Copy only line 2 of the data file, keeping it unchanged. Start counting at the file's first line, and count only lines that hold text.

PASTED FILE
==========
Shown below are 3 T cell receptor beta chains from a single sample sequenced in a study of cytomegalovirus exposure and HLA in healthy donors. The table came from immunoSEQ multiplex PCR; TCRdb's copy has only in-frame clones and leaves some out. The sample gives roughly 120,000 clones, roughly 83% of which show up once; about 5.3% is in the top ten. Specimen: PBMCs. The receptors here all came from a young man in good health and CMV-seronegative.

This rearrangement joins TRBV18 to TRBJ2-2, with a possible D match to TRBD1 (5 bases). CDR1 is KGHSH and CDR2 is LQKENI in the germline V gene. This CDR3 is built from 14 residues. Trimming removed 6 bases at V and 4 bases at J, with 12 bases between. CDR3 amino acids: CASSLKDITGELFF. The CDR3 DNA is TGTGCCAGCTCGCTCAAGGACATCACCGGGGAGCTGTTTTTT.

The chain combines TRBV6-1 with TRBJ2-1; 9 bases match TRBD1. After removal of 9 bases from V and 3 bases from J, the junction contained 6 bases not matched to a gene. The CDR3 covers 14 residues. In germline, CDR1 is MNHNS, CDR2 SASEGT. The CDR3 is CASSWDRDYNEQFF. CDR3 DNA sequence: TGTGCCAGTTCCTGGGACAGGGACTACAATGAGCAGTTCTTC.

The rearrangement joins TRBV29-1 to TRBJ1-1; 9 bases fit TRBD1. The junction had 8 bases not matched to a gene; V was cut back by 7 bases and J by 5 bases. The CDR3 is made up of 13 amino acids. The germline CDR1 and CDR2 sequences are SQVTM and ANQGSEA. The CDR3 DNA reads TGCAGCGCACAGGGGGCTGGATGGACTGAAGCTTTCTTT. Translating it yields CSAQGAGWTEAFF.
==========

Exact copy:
This rearrangement joins TRBV18 to TRBJ2-2, with a possible D match to TRBD1 (5 bases). CDR1 is KGHSH and CDR2 is LQKENI in the germline V gene. This CDR3 is built from 14 residues. Trimming removed 6 bases at V and 4 bases at J, with 12 bases between. CDR3 amino acids: CASSLKDITGELFF. The CDR3 DNA is TGTGCCAGCTCGCTCAAGGACATCACCGGGGAGCTGTTTTTT.